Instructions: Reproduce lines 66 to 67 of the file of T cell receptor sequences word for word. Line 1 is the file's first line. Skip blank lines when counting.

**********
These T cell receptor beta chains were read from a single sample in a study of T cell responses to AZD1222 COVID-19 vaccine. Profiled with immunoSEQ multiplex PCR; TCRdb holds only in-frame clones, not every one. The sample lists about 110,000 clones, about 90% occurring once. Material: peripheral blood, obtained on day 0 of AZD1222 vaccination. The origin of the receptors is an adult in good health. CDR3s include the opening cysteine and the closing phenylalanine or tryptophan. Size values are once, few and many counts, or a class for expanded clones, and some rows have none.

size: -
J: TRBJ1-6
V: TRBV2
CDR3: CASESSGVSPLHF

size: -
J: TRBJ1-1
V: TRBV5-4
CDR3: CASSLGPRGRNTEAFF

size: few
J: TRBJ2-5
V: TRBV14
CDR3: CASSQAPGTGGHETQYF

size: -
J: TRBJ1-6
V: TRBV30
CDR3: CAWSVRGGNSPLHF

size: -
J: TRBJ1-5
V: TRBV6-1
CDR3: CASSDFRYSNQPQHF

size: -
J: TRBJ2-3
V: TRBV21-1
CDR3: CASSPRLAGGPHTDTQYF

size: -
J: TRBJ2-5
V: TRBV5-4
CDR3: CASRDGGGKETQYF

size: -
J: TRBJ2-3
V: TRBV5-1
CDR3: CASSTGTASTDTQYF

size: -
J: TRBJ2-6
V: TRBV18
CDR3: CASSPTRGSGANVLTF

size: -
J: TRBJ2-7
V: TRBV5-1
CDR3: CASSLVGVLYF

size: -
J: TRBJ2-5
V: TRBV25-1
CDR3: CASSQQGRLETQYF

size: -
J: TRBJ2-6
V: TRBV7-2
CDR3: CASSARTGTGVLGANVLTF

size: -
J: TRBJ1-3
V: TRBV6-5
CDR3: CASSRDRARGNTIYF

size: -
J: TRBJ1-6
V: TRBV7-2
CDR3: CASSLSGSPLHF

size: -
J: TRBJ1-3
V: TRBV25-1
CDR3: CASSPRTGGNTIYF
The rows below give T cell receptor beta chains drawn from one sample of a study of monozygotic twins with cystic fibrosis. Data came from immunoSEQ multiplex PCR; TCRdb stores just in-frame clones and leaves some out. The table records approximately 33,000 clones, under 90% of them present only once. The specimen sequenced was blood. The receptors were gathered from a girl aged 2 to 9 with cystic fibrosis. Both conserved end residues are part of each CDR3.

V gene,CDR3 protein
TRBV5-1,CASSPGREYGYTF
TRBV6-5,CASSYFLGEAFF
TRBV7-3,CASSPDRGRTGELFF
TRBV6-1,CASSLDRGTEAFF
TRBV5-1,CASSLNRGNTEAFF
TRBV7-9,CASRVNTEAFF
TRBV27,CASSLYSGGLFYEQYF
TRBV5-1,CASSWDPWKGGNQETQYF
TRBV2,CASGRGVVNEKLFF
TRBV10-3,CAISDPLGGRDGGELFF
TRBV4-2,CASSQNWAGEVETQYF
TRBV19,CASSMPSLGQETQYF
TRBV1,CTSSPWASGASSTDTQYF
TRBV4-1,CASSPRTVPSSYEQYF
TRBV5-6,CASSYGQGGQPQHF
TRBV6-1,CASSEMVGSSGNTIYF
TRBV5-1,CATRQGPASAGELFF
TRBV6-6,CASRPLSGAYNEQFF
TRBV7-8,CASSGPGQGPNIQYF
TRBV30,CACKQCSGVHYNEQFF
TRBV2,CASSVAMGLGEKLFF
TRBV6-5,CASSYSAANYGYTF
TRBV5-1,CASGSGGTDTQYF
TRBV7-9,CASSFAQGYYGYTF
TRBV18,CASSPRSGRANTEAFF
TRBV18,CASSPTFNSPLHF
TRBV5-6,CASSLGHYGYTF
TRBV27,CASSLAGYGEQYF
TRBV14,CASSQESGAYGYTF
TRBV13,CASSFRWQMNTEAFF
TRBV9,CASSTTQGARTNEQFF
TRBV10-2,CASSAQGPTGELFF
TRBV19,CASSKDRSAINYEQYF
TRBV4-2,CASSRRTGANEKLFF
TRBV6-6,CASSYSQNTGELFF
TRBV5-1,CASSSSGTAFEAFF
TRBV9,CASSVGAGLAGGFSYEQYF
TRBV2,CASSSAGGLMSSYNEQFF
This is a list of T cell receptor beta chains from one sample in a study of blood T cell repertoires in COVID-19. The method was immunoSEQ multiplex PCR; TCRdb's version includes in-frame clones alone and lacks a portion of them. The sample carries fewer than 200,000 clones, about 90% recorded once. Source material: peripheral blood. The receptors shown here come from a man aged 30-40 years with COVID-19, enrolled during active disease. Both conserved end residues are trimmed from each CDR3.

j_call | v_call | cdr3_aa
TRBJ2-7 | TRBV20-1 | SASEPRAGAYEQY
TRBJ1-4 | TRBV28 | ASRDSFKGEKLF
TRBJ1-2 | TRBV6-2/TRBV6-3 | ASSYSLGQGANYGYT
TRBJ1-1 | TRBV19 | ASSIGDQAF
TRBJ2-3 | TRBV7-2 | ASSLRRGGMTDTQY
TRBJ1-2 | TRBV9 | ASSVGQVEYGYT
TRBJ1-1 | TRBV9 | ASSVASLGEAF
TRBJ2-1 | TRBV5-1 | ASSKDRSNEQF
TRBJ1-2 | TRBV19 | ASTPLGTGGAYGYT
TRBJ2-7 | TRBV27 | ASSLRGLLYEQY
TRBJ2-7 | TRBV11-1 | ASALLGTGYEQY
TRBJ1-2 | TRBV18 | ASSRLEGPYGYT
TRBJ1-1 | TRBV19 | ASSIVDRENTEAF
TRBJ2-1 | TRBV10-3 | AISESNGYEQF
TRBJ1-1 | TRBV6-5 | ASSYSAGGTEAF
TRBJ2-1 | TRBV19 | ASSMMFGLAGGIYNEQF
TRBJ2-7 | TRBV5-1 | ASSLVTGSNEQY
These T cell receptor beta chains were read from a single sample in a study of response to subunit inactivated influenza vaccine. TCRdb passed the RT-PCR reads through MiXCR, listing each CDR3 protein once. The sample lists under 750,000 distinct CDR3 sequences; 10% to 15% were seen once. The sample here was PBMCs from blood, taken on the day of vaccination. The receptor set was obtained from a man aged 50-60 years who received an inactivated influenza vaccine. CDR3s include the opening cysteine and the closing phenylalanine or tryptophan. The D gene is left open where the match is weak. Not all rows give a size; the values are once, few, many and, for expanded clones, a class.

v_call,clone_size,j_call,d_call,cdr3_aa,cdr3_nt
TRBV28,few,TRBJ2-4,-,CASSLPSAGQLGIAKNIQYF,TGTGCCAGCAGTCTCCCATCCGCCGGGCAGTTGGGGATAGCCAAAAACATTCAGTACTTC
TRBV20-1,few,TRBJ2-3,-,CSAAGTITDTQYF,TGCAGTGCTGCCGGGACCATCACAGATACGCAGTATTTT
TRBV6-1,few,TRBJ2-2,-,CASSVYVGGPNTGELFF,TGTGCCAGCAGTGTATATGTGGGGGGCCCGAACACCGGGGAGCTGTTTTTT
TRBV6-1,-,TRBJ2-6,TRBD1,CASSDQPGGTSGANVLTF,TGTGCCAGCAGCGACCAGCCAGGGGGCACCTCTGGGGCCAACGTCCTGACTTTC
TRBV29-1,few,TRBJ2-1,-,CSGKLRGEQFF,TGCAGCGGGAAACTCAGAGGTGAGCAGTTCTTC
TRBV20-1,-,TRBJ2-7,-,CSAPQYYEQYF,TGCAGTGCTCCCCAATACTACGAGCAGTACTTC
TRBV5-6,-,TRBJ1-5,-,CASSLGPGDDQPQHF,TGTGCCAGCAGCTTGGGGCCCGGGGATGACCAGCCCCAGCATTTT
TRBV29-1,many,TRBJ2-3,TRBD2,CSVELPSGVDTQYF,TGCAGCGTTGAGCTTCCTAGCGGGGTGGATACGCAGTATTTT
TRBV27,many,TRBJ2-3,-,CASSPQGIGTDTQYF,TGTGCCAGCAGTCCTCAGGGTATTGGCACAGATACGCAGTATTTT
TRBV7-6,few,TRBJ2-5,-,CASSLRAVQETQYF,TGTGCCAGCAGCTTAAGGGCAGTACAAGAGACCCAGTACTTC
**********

TRBV7-3,CASSPDRGRTGELFF
TRBV6-1,CASSLDRGTEAFF